KICKSTART THE MONTH OF MAY: Contact Opens, Jane’s Walks’ Weekend & the NAC Features “huff”

How one woman changed a community then went on to change the world.

So much of the way we think and act around neighbourhood, community and city building in the 21st Century is because of the ideas of a single woman – Jane Jacobs. If you need an example of how one human being can have huge impact, Jane is that inspiring person who walked her talk and went on to inspire an international movement. Her ideas of what a community should be resonated with many because it articulated what people already knew to be true as to why certain spaces become thriving communities.

Every year, to honour Jane’s legacy, cities world-wide hosts walks that allow people to discover some brilliant nuance of the place where they live that they may never have discovered otherwise. All of this is possible due to the thousands of volunteers who get out into their community and share their knowledge during Jane’s Walks.

I just discovered the above video highlighting a great walk I participated in a few years back. This walk, that featured the work of Toronto’s many street artists, had us meandering through the downtown core via the back alleys where a technicolour world awaited us. The tour was given by Jason of the Tour Guys, an organization in Toronto that specializes in giving offbeat tours of one of North America’s most interesting cities.

Women who are Indigenizing city spaces.

This year, in both Toronto and Ottawa, walks will be given that highlight the history of Indigenous Peoples.

Toronto’s Jane’s Walks’ lineup includes The Steps of Old Lake Iroquois.

“This walk will explore historic land use along Davenport Rd and the lands along the ridge while providing excellent views of the city. How did First Nations people get around? Who were some of the early movers and shakers? What was the origin of Wychwood Park?”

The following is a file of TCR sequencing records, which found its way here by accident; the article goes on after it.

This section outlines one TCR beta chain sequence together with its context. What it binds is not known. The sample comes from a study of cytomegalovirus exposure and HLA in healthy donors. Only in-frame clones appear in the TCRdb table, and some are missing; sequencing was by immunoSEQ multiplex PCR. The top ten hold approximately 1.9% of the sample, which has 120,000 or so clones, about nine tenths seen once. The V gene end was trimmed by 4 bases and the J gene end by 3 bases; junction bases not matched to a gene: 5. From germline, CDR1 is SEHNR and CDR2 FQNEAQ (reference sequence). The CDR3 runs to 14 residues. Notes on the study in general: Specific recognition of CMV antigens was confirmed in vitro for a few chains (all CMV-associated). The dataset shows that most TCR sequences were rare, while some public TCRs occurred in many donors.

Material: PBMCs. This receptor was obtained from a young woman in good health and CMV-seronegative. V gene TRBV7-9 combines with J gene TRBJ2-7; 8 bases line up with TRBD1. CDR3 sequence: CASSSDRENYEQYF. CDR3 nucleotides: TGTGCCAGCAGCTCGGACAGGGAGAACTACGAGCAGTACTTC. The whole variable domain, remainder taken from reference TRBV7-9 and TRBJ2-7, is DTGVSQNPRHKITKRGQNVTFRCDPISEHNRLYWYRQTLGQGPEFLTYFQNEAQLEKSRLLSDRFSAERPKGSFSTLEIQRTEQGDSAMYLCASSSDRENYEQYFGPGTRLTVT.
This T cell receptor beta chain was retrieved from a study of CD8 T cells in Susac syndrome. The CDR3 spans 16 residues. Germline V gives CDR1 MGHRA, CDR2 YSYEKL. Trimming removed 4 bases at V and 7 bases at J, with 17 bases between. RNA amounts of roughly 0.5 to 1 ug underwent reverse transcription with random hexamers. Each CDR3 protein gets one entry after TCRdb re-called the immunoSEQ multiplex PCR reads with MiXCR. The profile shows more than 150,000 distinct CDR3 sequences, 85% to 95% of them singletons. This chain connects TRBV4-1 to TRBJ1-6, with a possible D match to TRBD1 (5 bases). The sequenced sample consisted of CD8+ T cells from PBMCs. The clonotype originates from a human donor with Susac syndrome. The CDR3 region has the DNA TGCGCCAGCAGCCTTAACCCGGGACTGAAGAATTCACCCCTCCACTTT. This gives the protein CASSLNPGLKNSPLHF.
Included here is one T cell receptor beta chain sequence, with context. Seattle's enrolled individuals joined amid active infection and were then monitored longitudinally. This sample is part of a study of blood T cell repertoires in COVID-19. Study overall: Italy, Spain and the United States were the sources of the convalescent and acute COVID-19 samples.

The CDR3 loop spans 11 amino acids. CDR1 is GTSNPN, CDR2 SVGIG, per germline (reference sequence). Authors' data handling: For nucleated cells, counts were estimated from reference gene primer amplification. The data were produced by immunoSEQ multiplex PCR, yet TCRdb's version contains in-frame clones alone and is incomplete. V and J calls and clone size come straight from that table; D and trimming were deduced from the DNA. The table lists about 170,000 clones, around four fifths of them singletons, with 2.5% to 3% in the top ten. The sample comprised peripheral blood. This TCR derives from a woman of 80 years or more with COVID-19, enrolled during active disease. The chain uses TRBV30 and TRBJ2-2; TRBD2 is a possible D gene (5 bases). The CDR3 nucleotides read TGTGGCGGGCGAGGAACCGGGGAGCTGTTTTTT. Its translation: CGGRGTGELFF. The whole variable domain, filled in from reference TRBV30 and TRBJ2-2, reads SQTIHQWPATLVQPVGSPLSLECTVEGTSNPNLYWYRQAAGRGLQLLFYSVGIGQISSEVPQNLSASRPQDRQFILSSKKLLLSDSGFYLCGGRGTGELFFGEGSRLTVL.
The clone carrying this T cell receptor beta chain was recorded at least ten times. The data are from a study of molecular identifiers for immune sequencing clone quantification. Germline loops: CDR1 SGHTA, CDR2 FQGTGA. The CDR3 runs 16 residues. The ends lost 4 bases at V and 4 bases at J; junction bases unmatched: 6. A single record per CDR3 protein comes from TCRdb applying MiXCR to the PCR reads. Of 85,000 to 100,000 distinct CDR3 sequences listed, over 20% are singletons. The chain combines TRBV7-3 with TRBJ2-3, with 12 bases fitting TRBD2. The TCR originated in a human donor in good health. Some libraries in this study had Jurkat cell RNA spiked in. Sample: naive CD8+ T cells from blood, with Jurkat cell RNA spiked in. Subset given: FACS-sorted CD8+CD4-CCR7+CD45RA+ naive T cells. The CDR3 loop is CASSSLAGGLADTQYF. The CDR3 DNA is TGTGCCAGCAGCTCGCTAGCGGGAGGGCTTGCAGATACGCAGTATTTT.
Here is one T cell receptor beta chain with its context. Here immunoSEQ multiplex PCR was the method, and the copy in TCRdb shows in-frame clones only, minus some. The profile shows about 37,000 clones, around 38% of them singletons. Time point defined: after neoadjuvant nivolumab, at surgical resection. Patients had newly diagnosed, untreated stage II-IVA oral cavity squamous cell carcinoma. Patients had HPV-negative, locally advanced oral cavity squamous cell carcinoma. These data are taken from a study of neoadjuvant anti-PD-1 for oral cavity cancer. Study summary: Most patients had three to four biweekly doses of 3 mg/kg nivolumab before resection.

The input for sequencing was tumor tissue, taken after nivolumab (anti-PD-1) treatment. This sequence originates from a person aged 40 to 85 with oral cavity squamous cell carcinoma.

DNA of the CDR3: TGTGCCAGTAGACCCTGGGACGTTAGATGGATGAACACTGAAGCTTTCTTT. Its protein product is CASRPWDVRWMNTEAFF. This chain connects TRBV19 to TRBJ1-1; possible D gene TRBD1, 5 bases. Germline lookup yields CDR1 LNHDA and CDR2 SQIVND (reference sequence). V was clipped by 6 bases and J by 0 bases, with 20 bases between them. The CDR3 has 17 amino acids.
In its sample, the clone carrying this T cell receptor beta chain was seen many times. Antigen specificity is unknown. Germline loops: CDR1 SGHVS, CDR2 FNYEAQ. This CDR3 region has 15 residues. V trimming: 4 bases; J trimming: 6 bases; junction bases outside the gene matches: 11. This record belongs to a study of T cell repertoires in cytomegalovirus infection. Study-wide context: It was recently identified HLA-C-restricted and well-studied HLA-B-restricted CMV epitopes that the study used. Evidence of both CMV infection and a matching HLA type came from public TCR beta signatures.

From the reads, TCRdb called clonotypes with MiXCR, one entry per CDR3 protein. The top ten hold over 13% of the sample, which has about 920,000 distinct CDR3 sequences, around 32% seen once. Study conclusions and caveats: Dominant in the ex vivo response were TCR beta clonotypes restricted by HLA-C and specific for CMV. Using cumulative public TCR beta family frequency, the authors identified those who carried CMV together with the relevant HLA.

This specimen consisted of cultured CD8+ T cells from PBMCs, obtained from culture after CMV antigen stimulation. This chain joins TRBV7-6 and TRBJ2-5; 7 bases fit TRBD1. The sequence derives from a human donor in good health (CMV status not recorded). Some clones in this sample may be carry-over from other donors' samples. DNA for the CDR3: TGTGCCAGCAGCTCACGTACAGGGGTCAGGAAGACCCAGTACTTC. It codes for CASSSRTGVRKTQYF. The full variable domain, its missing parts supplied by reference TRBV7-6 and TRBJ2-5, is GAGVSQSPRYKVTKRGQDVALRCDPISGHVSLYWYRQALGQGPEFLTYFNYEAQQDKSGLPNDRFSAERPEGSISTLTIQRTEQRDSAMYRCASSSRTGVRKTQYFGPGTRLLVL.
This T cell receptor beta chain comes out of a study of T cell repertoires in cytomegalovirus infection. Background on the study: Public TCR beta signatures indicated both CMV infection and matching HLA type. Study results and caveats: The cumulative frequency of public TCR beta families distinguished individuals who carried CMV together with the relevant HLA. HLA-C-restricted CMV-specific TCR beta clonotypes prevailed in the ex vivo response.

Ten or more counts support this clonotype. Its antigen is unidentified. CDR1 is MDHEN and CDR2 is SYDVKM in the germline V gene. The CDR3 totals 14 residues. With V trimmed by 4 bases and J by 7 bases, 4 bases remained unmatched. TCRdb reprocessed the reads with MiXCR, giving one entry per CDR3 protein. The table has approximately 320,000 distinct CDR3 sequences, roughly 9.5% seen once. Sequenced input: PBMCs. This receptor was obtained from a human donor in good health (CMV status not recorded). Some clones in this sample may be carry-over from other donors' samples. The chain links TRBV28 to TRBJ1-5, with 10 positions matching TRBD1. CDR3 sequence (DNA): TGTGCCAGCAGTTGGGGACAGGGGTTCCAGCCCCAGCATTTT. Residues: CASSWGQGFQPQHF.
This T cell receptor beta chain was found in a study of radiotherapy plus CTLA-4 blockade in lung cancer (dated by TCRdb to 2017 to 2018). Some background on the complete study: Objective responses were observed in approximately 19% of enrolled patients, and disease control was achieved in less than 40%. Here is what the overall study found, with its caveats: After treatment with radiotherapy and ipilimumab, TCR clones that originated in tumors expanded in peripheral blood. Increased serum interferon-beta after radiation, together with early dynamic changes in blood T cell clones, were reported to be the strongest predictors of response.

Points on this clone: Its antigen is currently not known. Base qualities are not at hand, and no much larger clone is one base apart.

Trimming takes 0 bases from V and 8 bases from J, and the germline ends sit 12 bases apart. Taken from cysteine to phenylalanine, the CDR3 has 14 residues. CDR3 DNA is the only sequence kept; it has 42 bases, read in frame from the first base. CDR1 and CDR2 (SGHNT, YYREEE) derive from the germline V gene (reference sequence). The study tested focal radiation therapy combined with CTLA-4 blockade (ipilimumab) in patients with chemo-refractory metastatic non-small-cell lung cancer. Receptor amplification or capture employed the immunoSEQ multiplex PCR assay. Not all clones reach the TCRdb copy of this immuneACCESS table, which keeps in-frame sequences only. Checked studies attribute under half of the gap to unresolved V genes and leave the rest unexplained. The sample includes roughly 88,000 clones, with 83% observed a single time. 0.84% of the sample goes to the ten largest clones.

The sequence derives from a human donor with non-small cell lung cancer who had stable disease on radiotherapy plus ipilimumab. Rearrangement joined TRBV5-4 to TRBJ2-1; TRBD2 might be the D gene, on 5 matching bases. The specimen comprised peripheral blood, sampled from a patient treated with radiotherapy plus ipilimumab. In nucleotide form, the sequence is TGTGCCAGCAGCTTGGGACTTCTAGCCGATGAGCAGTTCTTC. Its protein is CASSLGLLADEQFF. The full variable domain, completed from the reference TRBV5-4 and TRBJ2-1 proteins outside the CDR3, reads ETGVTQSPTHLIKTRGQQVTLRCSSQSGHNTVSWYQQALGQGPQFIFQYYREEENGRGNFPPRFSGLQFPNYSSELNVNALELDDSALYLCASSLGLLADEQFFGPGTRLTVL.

In Ottawa there is a newly launched initiative, Indigenous Walks, and IW’s tour guide, local Metis artist and educator Jaime Koebel, will be sharing her knowledge and passion for Indigenous history on Saturday and Sunday at 2pm each day. Jaime uses the experience of sight-seeing the beautiful monuments in the Capital city to allow people to experience the history of Ottawa, as well as the history of Canada, by walking in the shoes (or moccasins) of an Indigenous person. The tour starts at the Human Rights Monument at City Hall. More info can be found here. 

And speaking of Indigenizing public spaces, artist Dana Claxton’s (Lakota) “Indian Candy” is part of CONTACT, Toronto’s annual festival celebrating the art of photography.

Each year CONTACT commissions work to be put up on billboards around the downtown core, activating what is normally a space reserved for spreading  a message of commerce to instead spread messages on social issues.

Dana’s work  “interrogates the presentation of Indigenous iconography through the digital archive in Indian Candy.

Working from found images of the “Wild West” sourced online, the artist focuses on those connected to Sitting Bull, the iconic tribal leader who led a resistance against government policies in the United States. As a descendant of Sitting Bull’s band who came to Canada, Claxton simultaneously mines her own personal family history and the legacy of racism. Her diverse range of images present aspects of Indigeneity in a new light; from the buffalo, which represents spirituality for Lakota people and was a main source of sustenance until their near annihilation, to signed souvenir cards from Buffalo Bill’s Wild West show. As a whole, Indian Candy uncovers truths and performs as a provisional archive of Aboriginal imagery seen through the lens of colonialism.”